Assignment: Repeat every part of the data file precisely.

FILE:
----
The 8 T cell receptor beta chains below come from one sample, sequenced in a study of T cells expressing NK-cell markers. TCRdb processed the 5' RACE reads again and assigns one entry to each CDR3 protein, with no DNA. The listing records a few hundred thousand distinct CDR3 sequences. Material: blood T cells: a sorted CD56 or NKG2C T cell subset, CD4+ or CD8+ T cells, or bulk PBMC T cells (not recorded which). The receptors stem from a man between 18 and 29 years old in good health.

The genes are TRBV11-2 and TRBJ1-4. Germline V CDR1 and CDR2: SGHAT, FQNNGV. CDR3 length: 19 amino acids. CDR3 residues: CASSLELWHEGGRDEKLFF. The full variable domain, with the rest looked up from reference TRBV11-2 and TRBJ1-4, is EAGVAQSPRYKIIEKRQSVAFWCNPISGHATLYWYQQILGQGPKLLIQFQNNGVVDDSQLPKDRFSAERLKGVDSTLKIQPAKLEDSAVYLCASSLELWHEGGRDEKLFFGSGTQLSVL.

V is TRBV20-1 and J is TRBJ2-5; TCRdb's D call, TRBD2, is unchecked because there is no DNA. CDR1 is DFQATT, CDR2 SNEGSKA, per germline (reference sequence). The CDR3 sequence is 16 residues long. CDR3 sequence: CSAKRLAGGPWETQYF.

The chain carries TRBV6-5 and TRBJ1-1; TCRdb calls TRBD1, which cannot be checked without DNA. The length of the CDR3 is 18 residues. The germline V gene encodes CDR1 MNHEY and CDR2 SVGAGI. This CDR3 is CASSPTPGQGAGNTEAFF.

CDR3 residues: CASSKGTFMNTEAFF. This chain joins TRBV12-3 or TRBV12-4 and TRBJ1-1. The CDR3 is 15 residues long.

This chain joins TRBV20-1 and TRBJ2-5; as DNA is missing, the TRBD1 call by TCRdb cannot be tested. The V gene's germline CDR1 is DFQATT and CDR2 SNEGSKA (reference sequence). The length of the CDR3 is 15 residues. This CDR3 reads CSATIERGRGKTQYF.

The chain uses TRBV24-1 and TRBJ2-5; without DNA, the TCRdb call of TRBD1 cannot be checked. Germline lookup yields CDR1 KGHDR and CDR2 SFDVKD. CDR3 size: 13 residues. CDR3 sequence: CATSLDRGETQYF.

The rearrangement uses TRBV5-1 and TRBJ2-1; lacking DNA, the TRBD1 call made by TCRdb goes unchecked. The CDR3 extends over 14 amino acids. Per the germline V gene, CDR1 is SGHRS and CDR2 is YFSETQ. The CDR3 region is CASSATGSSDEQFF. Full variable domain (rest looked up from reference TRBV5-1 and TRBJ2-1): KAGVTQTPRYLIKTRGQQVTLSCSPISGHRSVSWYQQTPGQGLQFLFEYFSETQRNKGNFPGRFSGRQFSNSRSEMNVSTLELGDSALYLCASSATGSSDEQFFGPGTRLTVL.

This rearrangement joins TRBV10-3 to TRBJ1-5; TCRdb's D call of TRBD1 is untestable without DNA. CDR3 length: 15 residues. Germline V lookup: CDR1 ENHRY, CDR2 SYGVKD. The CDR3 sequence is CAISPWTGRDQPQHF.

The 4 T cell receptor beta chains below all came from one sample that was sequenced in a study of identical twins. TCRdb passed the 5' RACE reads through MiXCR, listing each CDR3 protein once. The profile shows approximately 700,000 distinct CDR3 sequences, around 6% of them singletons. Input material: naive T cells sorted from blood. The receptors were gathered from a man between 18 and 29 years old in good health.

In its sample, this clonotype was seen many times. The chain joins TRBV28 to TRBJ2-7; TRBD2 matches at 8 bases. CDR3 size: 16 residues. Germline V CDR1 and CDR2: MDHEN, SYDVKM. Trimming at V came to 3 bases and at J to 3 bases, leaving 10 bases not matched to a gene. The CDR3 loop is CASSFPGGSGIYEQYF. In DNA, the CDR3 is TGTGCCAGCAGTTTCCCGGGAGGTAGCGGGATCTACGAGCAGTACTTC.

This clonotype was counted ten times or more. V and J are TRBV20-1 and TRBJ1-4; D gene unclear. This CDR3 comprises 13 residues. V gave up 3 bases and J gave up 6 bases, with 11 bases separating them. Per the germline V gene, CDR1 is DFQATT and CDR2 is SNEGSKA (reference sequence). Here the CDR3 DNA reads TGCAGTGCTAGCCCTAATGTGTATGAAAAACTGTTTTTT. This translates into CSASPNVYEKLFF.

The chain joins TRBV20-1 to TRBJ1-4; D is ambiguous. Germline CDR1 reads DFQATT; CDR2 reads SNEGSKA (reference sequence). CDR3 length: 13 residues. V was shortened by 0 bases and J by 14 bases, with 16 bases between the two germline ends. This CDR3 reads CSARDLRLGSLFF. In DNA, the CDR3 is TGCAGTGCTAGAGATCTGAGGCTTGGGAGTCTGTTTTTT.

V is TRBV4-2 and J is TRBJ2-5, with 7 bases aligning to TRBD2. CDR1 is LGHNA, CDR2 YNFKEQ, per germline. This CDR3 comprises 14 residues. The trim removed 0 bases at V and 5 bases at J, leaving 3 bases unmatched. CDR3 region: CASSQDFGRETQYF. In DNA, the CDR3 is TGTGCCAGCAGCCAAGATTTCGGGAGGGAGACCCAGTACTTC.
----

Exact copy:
The 8 T cell receptor beta chains below come from one sample, sequenced in a study of T cells expressing NK-cell markers. TCRdb processed the 5' RACE reads again and assigns one entry to each CDR3 protein, with no DNA. The listing records a few hundred thousand distinct CDR3 sequences. Material: blood T cells: a sorted CD56 or NKG2C T cell subset, CD4+ or CD8+ T cells, or bulk PBMC T cells (not recorded which). The receptors stem from a man between 18 and 29 years old in good health.

The genes are TRBV11-2 and TRBJ1-4. Germline V CDR1 and CDR2: SGHAT, FQNNGV. CDR3 length: 19 amino acids. CDR3 residues: CASSLELWHEGGRDEKLFF. The full variable domain, with the rest looked up from reference TRBV11-2 and TRBJ1-4, is EAGVAQSPRYKIIEKRQSVAFWCNPISGHATLYWYQQILGQGPKLLIQFQNNGVVDDSQLPKDRFSAERLKGVDSTLKIQPAKLEDSAVYLCASSLELWHEGGRDEKLFFGSGTQLSVL.

V is TRBV20-1 and J is TRBJ2-5; TCRdb's D call, TRBD2, is unchecked because there is no DNA. CDR1 is DFQATT, CDR2 SNEGSKA, per germline (reference sequence). The CDR3 sequence is 16 residues long. CDR3 sequence: CSAKRLAGGPWETQYF.

The chain carries TRBV6-5 and TRBJ1-1; TCRdb calls TRBD1, which cannot be checked without DNA. The length of the CDR3 is 18 residues. The germline V gene encodes CDR1 MNHEY and CDR2 SVGAGI. This CDR3 is CASSPTPGQGAGNTEAFF.

CDR3 residues: CASSKGTFMNTEAFF. This chain joins TRBV12-3 or TRBV12-4 and TRBJ1-1. The CDR3 is 15 residues long.

This chain joins TRBV20-1 and TRBJ2-5; as DNA is missing, the TRBD1 call by TCRdb cannot be tested. The V gene's germline CDR1 is DFQATT and CDR2 SNEGSKA (reference sequence). The length of the CDR3 is 15 residues. This CDR3 reads CSATIERGRGKTQYF.

The chain uses TRBV24-1 and TRBJ2-5; without DNA, the TCRdb call of TRBD1 cannot be checked. Germline lookup yields CDR1 KGHDR and CDR2 SFDVKD. CDR3 size: 13 residues. CDR3 sequence: CATSLDRGETQYF.

The rearrangement uses TRBV5-1 and TRBJ2-1; lacking DNA, the TRBD1 call made by TCRdb goes unchecked. The CDR3 extends over 14 amino acids. Per the germline V gene, CDR1 is SGHRS and CDR2 is YFSETQ. The CDR3 region is CASSATGSSDEQFF. Full variable domain (rest looked up from reference TRBV5-1 and TRBJ2-1): KAGVTQTPRYLIKTRGQQVTLSCSPISGHRSVSWYQQTPGQGLQFLFEYFSETQRNKGNFPGRFSGRQFSNSRSEMNVSTLELGDSALYLCASSATGSSDEQFFGPGTRLTVL.

This rearrangement joins TRBV10-3 to TRBJ1-5; TCRdb's D call of TRBD1 is untestable without DNA. CDR3 length: 15 residues. Germline V lookup: CDR1 ENHRY, CDR2 SYGVKD. The CDR3 sequence is CAISPWTGRDQPQHF.

The 4 T cell receptor beta chains below all came from one sample that was sequenced in a study of identical twins. TCRdb passed the 5' RACE reads through MiXCR, listing each CDR3 protein once. The profile shows approximately 700,000 distinct CDR3 sequences, around 6% of them singletons. Input material: naive T cells sorted from blood. The receptors were gathered from a man between 18 and 29 years old in good health.

In its sample, this clonotype was seen many times. The chain joins TRBV28 to TRBJ2-7; TRBD2 matches at 8 bases. CDR3 size: 16 residues. Germline V CDR1 and CDR2: MDHEN, SYDVKM. Trimming at V came to 3 bases and at J to 3 bases, leaving 10 bases not matched to a gene. The CDR3 loop is CASSFPGGSGIYEQYF. In DNA, the CDR3 is TGTGCCAGCAGTTTCCCGGGAGGTAGCGGGATCTACGAGCAGTACTTC.

This clonotype was counted ten times or more. V and J are TRBV20-1 and TRBJ1-4; D gene unclear. This CDR3 comprises 13 residues. V gave up 3 bases and J gave up 6 bases, with 11 bases separating them. Per the germline V gene, CDR1 is DFQATT and CDR2 is SNEGSKA (reference sequence). Here the CDR3 DNA reads TGCAGTGCTAGCCCTAATGTGTATGAAAAACTGTTTTTT. This translates into CSASPNVYEKLFF.

The chain joins TRBV20-1 to TRBJ1-4; D is ambiguous. Germline CDR1 reads DFQATT; CDR2 reads SNEGSKA (reference sequence). CDR3 length: 13 residues. V was shortened by 0 bases and J by 14 bases, with 16 bases between the two germline ends. This CDR3 reads CSARDLRLGSLFF. In DNA, the CDR3 is TGCAGTGCTAGAGATCTGAGGCTTGGGAGTCTGTTTTTT.

V is TRBV4-2 and J is TRBJ2-5, with 7 bases aligning to TRBD2. CDR1 is LGHNA, CDR2 YNFKEQ, per germline. This CDR3 comprises 14 residues. The trim removed 0 bases at V and 5 bases at J, leaving 3 bases unmatched. CDR3 region: CASSQDFGRETQYF. In DNA, the CDR3 is TGTGCCAGCAGCCAAGATTTCGGGAGGGAGACCCAGTACTTC.